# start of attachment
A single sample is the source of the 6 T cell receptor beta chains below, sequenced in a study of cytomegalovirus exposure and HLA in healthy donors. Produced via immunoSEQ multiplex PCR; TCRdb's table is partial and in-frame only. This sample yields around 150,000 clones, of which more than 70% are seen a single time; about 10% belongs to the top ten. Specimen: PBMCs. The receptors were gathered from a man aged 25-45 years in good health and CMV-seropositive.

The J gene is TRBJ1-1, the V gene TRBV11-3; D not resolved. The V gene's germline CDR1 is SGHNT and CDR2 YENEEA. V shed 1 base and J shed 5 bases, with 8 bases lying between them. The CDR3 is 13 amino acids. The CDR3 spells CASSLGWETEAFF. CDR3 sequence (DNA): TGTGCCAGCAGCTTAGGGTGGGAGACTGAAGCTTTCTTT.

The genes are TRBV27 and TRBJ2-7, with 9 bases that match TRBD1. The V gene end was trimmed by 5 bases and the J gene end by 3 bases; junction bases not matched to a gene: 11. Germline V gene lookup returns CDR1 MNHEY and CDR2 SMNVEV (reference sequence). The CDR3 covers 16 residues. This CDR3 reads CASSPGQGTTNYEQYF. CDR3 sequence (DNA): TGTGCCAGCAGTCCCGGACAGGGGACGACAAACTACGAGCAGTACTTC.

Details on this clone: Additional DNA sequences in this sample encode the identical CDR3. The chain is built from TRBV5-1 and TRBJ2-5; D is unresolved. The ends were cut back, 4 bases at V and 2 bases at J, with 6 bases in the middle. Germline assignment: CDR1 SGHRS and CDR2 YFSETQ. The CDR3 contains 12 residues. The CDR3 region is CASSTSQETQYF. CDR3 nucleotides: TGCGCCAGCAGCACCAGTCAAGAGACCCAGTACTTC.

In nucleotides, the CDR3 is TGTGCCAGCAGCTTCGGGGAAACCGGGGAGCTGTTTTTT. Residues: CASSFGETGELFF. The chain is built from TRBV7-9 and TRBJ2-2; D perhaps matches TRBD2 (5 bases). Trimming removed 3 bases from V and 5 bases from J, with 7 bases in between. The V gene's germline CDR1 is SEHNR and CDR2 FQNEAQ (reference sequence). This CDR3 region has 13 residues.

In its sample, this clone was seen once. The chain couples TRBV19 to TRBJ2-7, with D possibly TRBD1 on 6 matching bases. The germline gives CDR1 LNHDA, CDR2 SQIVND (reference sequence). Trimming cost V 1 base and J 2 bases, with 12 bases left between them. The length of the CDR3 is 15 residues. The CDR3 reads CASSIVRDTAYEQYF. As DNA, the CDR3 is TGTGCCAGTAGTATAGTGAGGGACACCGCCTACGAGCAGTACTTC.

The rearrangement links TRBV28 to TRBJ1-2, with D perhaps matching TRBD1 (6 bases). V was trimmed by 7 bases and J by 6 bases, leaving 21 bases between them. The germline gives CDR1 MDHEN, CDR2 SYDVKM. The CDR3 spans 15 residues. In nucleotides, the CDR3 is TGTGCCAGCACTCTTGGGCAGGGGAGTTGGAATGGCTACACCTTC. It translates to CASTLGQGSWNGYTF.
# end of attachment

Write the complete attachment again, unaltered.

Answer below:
A single sample is the source of the 6 T cell receptor beta chains below, sequenced in a study of cytomegalovirus exposure and HLA in healthy donors. Produced via immunoSEQ multiplex PCR; TCRdb's table is partial and in-frame only. This sample yields around 150,000 clones, of which more than 70% are seen a single time; about 10% belongs to the top ten. Specimen: PBMCs. The receptors were gathered from a man aged 25-45 years in good health and CMV-seropositive.

The J gene is TRBJ1-1, the V gene TRBV11-3; D not resolved. The V gene's germline CDR1 is SGHNT and CDR2 YENEEA. V shed 1 base and J shed 5 bases, with 8 bases lying between them. The CDR3 is 13 amino acids. The CDR3 spells CASSLGWETEAFF. CDR3 sequence (DNA): TGTGCCAGCAGCTTAGGGTGGGAGACTGAAGCTTTCTTT.

The genes are TRBV27 and TRBJ2-7, with 9 bases that match TRBD1. The V gene end was trimmed by 5 bases and the J gene end by 3 bases; junction bases not matched to a gene: 11. Germline V gene lookup returns CDR1 MNHEY and CDR2 SMNVEV (reference sequence). The CDR3 covers 16 residues. This CDR3 reads CASSPGQGTTNYEQYF. CDR3 sequence (DNA): TGTGCCAGCAGTCCCGGACAGGGGACGACAAACTACGAGCAGTACTTC.

Details on this clone: Additional DNA sequences in this sample encode the identical CDR3. The chain is built from TRBV5-1 and TRBJ2-5; D is unresolved. The ends were cut back, 4 bases at V and 2 bases at J, with 6 bases in the middle. Germline assignment: CDR1 SGHRS and CDR2 YFSETQ. The CDR3 contains 12 residues. The CDR3 region is CASSTSQETQYF. CDR3 nucleotides: TGCGCCAGCAGCACCAGTCAAGAGACCCAGTACTTC.

In nucleotides, the CDR3 is TGTGCCAGCAGCTTCGGGGAAACCGGGGAGCTGTTTTTT. Residues: CASSFGETGELFF. The chain is built from TRBV7-9 and TRBJ2-2; D perhaps matches TRBD2 (5 bases). Trimming removed 3 bases from V and 5 bases from J, with 7 bases in between. The V gene's germline CDR1 is SEHNR and CDR2 FQNEAQ (reference sequence). This CDR3 region has 13 residues.

In its sample, this clone was seen once. The chain couples TRBV19 to TRBJ2-7, with D possibly TRBD1 on 6 matching bases. The germline gives CDR1 LNHDA, CDR2 SQIVND (reference sequence). Trimming cost V 1 base and J 2 bases, with 12 bases left between them. The length of the CDR3 is 15 residues. The CDR3 reads CASSIVRDTAYEQYF. As DNA, the CDR3 is TGTGCCAGTAGTATAGTGAGGGACACCGCCTACGAGCAGTACTTC.

The rearrangement links TRBV28 to TRBJ1-2, with D perhaps matching TRBD1 (6 bases). V was trimmed by 7 bases and J by 6 bases, leaving 21 bases between them. The germline gives CDR1 MDHEN, CDR2 SYDVKM. The CDR3 spans 15 residues. In nucleotides, the CDR3 is TGTGCCAGCACTCTTGGGCAGGGGAGTTGGAATGGCTACACCTTC. It translates to CASTLGQGSWNGYTF.